It was a tough call deciding to cut this one loose. We’re just starting to feel bad that you haven’t caught on yet. Every time we propose a voice and tone style guide you say “yes”, and sometimes you say “wow! You can do that?!” Though, to be honest, the thrill is beginning to wear thin.
So the jig is up, got it? You can stop burning resources on voice and tone style guides. Spread the word.
Don’t get us wrong, these style guides are a bit of a windfall for us writers. But you’ve recently taken this trendy deliverable to a disturbingly real level. At first we could barely keep a straight face when you shared that shiny new style guide with the entire company. You touted your newfound commitment to sounding “confident but not cocky” and “fun but not goofy.” Oh man, lol.
And then you started including style guide development in your job descriptions.
Knock it off! The world doesn’t need any more voice and tone style guides.
Simple and clear fun with boldly authentic friends!
Style guides are all about consistency. But the only thing you’ll consistently achieve by telling writers to “use simple words” and “make friends” is contempt.
Snarkiness aside: In what other profession could you get away with telling a specialist in any field to “have fun” and “be playful” without insulting that person?
These guidelines verge on absurdity when we remove them from the regaled context of a voice and tone style guide.
Yes — there are terrible writers out there who don’t understand clarity or how to use a nuanced, brand-aware tone. Telling them to write clearly and playfully will not help them. You should not hire those writers.
Failure to grok voice & tone
If you’re thinking that the previous selection of LOL-worthy excerpts feels biased toward the satire of this article, you’re right. Not every style guide is a joke. In fact, there are some supremely masterful voice and tone style guides out there. For instance:
Before you write for MailChimp, it's important to think about our readers. Though our voice doesn't change much, our…
A List Apart
Articles written for publication on A List Apart use an informal, conversational tone, though not at the cost of…
But these are the exceptions. They’re the products of iteration, validation, and authority. Take a stroll through the majority of voice and tone guides and you’ll realize that once you cut through the bullshit pie, you’re left with a measly slice of useful content that’s most likely regurgitated snippets of other style guides or Strunk and White style principles.
Skip the style guide and proceed directly to Strunk & White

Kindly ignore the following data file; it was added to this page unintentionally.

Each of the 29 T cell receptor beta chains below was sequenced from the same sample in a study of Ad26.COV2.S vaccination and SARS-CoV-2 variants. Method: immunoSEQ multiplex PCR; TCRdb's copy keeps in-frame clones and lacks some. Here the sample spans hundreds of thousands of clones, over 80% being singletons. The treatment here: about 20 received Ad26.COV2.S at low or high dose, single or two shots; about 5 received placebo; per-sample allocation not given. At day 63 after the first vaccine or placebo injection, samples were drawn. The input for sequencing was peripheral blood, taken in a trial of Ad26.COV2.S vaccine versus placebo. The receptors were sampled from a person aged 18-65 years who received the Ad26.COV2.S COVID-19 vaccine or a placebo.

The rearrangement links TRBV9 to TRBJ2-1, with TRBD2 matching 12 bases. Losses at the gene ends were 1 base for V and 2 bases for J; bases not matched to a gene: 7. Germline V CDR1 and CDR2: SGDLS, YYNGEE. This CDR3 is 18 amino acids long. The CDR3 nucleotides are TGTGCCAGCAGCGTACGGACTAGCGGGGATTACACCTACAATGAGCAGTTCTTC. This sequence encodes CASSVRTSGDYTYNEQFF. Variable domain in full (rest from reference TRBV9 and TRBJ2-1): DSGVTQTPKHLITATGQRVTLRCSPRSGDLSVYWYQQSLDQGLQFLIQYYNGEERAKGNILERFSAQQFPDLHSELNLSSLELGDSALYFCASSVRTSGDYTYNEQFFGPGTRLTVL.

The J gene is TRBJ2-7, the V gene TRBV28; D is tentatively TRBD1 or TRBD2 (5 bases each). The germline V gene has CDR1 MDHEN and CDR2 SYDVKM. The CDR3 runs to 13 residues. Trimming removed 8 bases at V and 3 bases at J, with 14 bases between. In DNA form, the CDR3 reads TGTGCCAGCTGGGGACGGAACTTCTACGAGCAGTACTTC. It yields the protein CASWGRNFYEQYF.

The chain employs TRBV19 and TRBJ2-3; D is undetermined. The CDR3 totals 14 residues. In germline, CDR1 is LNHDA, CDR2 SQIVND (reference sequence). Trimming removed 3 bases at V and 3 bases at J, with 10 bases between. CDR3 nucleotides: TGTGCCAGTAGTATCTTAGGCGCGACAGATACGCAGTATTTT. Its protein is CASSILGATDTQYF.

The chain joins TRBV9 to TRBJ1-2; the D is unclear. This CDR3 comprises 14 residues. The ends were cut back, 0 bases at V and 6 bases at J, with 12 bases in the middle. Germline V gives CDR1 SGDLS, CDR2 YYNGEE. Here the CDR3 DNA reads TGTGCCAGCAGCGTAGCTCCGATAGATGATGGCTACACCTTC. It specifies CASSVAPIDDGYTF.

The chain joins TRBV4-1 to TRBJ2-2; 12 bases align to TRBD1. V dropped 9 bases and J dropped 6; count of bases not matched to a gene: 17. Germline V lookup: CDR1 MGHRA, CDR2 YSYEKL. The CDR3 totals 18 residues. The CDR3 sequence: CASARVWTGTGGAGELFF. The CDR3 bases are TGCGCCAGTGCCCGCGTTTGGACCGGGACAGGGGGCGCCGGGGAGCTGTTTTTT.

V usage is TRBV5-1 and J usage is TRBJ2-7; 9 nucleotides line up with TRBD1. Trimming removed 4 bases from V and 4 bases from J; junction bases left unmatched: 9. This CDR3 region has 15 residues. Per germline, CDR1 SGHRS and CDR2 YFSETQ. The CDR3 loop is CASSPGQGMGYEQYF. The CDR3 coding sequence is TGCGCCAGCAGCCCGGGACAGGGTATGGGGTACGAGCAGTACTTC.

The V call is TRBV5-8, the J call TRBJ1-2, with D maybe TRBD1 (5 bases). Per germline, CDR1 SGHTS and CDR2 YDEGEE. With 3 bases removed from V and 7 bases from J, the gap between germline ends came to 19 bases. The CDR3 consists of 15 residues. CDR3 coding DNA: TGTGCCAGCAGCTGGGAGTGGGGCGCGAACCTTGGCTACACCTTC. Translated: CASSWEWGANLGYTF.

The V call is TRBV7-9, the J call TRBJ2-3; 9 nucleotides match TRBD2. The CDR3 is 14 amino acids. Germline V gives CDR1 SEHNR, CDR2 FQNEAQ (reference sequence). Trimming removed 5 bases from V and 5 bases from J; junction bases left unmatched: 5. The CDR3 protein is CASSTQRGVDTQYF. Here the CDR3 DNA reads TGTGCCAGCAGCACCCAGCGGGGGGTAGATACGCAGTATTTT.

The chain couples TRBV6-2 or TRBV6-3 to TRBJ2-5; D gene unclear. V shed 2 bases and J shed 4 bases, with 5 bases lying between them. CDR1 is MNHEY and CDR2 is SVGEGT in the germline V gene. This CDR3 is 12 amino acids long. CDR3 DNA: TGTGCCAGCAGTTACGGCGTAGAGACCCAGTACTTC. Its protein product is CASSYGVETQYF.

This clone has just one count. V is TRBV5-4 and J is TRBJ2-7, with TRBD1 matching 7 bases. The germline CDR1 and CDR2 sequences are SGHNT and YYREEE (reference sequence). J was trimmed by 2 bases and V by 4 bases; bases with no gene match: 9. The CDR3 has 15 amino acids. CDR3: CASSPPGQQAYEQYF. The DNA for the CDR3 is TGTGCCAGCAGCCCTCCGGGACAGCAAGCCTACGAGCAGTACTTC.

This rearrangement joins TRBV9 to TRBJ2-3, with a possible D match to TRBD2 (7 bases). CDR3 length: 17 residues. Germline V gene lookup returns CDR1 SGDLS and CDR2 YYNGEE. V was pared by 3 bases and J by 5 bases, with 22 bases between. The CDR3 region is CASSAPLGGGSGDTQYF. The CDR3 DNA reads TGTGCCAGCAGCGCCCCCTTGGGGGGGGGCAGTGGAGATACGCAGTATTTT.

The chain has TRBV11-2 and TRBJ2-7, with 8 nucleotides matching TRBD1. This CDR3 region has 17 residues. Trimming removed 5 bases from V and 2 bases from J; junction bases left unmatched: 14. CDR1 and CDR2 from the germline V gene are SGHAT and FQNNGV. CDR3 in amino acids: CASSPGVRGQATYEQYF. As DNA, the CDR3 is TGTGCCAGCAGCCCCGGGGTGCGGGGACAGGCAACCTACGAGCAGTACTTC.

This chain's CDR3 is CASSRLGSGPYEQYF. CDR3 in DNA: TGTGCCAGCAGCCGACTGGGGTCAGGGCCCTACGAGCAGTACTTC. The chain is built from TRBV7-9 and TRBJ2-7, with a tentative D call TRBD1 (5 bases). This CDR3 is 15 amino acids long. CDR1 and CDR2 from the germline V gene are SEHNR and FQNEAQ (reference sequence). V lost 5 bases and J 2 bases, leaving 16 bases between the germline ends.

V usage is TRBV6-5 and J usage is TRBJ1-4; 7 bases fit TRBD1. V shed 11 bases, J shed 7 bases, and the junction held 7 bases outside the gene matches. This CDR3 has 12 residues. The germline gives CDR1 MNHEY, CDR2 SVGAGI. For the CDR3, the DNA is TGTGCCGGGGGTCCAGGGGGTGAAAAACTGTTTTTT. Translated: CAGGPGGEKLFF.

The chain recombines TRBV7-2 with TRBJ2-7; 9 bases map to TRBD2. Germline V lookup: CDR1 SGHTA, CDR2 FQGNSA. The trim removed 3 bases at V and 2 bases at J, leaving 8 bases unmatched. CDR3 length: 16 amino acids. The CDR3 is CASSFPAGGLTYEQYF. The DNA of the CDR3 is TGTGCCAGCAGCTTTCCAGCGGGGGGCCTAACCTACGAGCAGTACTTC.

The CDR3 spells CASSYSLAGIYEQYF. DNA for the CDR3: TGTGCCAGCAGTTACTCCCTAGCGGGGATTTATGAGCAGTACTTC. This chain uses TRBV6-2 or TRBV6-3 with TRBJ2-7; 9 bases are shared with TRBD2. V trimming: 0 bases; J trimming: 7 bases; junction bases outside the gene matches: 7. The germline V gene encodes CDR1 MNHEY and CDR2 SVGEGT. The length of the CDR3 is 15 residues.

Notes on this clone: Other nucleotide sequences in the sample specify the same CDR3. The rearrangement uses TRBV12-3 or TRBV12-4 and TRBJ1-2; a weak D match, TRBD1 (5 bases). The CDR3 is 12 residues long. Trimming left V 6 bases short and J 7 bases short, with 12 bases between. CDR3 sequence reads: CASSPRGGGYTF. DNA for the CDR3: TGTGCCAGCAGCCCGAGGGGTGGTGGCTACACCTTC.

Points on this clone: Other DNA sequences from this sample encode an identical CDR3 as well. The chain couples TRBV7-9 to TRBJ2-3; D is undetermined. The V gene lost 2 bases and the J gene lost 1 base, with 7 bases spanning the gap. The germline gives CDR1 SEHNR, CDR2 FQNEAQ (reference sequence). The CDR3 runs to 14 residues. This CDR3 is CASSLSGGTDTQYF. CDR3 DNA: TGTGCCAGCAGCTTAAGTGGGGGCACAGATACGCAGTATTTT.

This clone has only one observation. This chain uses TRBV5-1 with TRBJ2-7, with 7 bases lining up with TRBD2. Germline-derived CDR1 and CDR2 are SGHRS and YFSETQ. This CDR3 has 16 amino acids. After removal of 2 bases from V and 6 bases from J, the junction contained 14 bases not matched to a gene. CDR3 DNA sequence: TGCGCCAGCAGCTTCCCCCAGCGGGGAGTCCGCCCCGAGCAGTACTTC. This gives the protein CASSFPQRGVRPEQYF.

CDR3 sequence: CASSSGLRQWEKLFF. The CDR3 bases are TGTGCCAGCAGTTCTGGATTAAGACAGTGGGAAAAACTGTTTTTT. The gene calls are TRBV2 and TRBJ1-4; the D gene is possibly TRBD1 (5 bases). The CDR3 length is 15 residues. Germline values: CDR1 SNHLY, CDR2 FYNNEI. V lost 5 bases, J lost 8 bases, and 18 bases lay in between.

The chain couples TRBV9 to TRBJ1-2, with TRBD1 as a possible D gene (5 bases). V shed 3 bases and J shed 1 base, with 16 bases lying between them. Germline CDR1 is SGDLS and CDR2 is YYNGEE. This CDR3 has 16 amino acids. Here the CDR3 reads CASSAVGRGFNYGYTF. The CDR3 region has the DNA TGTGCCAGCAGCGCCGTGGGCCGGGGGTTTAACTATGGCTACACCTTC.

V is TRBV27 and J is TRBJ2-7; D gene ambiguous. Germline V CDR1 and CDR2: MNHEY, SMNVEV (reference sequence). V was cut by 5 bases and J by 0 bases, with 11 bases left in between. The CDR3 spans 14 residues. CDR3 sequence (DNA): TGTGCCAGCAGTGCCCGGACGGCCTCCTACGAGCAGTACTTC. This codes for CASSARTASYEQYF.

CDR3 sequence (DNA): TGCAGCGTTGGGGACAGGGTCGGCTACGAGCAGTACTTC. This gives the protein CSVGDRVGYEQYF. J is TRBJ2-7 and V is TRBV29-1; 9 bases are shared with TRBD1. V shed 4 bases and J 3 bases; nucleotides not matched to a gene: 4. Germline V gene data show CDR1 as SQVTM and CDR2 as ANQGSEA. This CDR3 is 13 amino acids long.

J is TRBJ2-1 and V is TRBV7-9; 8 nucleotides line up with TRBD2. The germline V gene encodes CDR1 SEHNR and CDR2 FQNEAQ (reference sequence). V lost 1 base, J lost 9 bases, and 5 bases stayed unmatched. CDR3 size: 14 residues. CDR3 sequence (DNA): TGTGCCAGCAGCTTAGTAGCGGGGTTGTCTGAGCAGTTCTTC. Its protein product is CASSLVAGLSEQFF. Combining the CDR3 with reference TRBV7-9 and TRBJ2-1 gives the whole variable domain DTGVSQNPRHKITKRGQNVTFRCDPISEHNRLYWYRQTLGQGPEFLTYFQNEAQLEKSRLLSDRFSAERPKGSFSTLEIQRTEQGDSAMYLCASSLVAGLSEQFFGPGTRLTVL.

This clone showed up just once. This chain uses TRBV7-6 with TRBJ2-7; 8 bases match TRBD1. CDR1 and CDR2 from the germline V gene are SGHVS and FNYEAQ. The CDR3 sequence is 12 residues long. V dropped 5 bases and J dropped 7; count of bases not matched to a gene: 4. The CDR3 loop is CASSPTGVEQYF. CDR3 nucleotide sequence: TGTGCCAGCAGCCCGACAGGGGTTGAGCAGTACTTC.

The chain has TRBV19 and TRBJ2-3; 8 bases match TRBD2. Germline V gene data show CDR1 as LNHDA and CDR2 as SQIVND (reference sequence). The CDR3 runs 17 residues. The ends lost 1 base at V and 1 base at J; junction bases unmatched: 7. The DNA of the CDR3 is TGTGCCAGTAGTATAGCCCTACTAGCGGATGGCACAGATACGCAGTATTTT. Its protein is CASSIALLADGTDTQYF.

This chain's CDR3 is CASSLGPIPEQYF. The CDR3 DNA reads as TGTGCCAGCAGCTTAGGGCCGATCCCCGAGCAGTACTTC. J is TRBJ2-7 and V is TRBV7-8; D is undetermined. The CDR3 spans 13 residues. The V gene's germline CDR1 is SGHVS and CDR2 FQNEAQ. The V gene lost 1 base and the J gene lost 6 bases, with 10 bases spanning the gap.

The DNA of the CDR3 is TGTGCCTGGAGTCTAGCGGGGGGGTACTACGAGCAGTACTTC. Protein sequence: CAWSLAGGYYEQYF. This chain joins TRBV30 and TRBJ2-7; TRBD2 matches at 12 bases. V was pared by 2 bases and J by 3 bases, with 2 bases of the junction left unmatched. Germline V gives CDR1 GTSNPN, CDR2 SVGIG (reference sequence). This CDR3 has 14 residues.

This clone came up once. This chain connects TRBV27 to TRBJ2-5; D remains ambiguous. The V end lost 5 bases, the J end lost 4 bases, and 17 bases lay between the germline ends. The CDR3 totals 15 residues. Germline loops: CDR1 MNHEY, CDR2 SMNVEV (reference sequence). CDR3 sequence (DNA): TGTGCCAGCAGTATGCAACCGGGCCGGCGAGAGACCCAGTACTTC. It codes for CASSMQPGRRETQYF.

So why are we burning our resources and reputations on these poorly-executed reference documents? Best guess is that it’s because we don’t spend the time it takes to understand the true purpose of these guides. We sell them as the cherry-on-top of our abilities as a writer or as an incentive for stakeholders to sign off on a project. We’re using them as exploits to leverage our careers rather than as tools to improve brand consistency, efficiency, and impact.
Back to basics
There’s always going to be a moment when someone who doesn’t understand your voice and tone will need to write on behalf of your brand. That’s when a voice and tone style guide should come in. But it shouldn’t be a cornerstone of your writing or content design practice.
Yes, MailChimp’s voice and tone style guides (both 1 & 2) are immensely satisfying to read, and they’re practically works of art when it comes to content governance. But shit, they’re massive! You‘ll never need anything that comprehensive! Plus, the contextual relevance of those guidelines is already deteriorating, and I feel sorry for the writers in charge of maintaining such behemoth pillars of voice and tone strategy.
So let’s get back to the basics of a voice and tone style guide. Reinforce your brand messaging with things like clear positioning, a researched target audience, messaging pillars, mission statement, and maybe even a couple user personas. Do these things for everyone onboard, not just your writers.
And when it comes time to dealing with words, there’s nothing wrong with cutting to the quick and saying something along the lines of:
“We use the Associated Press Stylebook with the following 7 exceptions.”
How’s that for clarity?
Special thanks to content strategist Scott Beck for his encouragement and insight into this story.